TEGUCIGALPA, Honduras – Honduran President Porfirio Lobo on Wednesday offered a reward of more than $150,000 for information leading to the killers of one of the country's best-known journalists, whose body was found nearly a week after he was kidnapped.
"We are doing everything possible to get to the bottom of this and solve this crime," Lobo said in a message broadcast on national television. He offered a reward of 3 million Lempiras ($154,000 dollars).
Police on Tuesday found the body of Alfredo Villatoro, who was news director for RHN radio, one of Honduras' most important radio stations, in the capital city of Tegucigalpa.
Villatoro was found shot in the head and dressed in the uniform of an elite police force for unknown reasons. He had been in civilian clothing when seized on May 9, said Security Ministry spokesman Hector Ivan Mejia.
"Everything pointed to a kidnapping because if they had wanted to kill him, they would have done it from the outset," Mejia said.
But Mejia said no ransom request had been received and that the kidnapping could have been done for political reasons.
"It's a direct challenge to the government," Mejia said. "Now we have to find out what message they are sending with these actions."
Mejia said he had been a friend of Villatoro for at least 28 years. Local news media reported the journalist was also close to Lobo.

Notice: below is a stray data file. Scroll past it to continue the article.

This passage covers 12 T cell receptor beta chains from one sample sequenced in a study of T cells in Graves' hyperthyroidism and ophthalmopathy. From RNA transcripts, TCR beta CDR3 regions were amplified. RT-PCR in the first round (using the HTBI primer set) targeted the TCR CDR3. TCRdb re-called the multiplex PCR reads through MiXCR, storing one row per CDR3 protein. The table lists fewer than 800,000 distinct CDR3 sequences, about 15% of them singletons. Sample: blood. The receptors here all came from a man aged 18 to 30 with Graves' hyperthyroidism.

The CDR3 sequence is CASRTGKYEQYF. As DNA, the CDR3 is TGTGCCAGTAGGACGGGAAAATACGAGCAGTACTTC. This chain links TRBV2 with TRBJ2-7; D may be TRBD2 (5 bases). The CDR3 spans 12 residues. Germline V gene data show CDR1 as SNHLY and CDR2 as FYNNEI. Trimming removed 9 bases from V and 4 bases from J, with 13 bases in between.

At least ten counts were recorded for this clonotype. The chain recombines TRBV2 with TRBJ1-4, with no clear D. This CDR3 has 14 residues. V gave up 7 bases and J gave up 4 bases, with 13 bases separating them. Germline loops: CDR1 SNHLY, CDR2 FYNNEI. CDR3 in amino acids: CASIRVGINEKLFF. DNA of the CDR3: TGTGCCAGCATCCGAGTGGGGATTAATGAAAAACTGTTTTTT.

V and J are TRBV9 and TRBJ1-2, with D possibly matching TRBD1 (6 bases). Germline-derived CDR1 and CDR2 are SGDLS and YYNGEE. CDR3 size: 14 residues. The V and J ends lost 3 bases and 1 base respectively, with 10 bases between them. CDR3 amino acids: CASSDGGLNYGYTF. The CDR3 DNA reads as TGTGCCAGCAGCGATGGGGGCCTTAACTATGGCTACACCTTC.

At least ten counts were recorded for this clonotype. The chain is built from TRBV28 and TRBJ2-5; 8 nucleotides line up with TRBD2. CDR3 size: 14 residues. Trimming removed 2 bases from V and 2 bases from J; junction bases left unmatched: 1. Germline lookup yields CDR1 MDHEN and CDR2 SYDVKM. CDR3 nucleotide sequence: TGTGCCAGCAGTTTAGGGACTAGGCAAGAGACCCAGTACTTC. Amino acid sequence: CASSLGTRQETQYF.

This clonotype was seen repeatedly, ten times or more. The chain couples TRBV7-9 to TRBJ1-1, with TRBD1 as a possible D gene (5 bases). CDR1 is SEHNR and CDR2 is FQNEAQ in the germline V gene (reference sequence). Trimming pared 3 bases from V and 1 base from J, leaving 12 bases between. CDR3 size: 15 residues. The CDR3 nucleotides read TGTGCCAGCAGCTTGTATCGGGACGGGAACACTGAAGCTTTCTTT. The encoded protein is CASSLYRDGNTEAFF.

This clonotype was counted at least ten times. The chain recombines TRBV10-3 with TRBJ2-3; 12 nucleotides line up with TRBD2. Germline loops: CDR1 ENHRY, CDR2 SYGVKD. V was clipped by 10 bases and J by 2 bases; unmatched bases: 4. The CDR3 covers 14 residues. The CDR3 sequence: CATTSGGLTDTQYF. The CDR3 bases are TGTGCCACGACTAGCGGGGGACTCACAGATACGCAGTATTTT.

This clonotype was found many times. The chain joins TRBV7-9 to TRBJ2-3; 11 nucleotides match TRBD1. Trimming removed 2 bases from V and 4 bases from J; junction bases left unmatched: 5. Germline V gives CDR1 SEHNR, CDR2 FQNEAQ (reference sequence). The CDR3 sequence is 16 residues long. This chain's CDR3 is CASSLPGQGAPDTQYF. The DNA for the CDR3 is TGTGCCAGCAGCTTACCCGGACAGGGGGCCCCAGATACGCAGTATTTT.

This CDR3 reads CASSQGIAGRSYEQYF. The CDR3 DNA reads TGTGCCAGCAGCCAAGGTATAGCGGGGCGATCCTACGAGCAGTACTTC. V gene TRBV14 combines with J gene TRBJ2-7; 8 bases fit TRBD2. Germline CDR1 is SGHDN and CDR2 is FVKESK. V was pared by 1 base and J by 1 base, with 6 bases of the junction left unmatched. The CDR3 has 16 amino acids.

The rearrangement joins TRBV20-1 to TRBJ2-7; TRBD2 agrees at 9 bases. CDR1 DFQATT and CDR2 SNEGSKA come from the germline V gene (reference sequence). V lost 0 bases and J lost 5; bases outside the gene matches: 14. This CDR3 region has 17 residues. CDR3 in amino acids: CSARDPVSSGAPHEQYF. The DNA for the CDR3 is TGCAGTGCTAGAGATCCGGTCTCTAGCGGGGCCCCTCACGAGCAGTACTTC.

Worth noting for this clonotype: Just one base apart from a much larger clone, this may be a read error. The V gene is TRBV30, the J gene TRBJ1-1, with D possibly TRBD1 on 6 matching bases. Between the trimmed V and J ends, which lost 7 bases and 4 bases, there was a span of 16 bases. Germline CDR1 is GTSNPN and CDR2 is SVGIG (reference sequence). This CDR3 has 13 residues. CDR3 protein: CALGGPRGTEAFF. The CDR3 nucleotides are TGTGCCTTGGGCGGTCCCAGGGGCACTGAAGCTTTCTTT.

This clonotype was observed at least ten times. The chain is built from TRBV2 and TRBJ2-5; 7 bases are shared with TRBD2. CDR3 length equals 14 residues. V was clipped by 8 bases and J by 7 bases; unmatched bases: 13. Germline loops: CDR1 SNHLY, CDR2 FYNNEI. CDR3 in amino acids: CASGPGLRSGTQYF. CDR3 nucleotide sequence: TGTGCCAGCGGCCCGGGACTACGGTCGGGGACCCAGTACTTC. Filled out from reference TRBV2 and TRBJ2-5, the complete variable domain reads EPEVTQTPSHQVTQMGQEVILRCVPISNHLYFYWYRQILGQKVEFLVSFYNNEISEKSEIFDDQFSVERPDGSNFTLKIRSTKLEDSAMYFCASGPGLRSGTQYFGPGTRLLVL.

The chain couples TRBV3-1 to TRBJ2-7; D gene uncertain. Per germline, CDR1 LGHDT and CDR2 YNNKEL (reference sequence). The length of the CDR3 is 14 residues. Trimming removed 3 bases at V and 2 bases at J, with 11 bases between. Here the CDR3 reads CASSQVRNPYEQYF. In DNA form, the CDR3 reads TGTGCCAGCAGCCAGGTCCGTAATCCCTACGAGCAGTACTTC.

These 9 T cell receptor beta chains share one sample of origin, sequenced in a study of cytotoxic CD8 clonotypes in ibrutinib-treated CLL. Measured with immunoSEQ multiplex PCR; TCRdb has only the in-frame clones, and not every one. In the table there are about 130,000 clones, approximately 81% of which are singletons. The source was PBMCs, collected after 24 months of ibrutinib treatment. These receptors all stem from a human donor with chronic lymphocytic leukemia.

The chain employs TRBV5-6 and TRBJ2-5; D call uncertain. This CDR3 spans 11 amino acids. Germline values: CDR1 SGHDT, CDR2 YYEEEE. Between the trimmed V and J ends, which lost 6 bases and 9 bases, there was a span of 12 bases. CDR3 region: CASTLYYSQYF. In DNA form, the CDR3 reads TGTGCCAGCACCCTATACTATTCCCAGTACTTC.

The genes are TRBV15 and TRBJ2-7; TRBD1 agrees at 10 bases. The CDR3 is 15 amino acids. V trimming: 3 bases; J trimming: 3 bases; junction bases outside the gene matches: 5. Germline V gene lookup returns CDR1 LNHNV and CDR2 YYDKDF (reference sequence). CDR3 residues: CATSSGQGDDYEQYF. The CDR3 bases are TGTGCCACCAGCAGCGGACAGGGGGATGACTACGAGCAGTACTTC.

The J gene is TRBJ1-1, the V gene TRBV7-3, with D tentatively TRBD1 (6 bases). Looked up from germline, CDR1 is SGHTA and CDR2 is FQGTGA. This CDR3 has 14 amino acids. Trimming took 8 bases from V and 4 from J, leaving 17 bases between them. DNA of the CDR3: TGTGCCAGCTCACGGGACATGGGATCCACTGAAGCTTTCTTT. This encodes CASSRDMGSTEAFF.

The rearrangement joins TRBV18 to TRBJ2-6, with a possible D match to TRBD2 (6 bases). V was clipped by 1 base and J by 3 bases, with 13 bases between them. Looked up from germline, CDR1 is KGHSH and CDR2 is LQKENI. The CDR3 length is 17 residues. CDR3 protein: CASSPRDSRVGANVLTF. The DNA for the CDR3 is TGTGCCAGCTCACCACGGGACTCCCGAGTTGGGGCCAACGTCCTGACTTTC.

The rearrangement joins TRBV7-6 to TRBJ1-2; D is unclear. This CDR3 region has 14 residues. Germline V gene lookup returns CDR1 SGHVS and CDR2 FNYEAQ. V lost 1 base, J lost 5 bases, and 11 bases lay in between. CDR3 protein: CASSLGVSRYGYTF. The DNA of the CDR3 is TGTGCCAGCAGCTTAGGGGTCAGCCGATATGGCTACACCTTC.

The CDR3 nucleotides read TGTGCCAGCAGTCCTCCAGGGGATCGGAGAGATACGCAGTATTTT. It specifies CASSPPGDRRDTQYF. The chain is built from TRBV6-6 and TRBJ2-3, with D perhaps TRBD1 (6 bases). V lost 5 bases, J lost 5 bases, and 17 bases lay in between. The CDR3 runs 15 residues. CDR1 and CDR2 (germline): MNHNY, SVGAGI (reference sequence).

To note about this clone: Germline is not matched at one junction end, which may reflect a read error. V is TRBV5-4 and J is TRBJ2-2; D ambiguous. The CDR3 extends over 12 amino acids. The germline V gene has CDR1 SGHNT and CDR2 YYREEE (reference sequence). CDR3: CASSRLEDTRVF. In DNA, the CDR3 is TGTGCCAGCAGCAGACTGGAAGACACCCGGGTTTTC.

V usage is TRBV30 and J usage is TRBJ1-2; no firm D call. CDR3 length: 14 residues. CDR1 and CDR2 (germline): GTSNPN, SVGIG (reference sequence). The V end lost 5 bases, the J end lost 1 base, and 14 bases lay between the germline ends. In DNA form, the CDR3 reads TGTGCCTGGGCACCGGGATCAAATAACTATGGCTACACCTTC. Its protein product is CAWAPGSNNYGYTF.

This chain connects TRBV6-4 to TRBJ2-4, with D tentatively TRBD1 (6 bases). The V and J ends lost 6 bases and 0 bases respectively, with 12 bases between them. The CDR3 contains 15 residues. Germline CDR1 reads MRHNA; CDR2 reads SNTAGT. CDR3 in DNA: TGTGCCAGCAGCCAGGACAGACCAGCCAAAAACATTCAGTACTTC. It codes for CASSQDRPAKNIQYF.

Villatoro had presented a morning news broadcast for 20 years and was on his way to the radio station when he was kidnapped.
Villatoro hadn't been working on any investigative story, according to his colleagues.
Nahul Valladares, news editor at RHN, said the station has been careful when covering drug trafficking stories, the sort of topic that has led to attack on other reporters.
Police found the body two hours after Lobo told reporters there was proof that Villatoro was alive. Lobo mentioned the journalist's family had received a video recording that proved it. Lobo said Wednesday the family received the video on Saturday.
The government human rights agency says 22 journalists have been killed in Honduras since the start of 2010 and that many others have left the country after receiving treats.
"We're waiting for the government to offer the security guarantees that we journalists need. Measure that should have been taken a long time ago," said Amado Lopez, owner of the television station Channel 36, moments before meeting with Lobo.
Lobo also met with news directors and the owners of media outlets to talk about the security situation.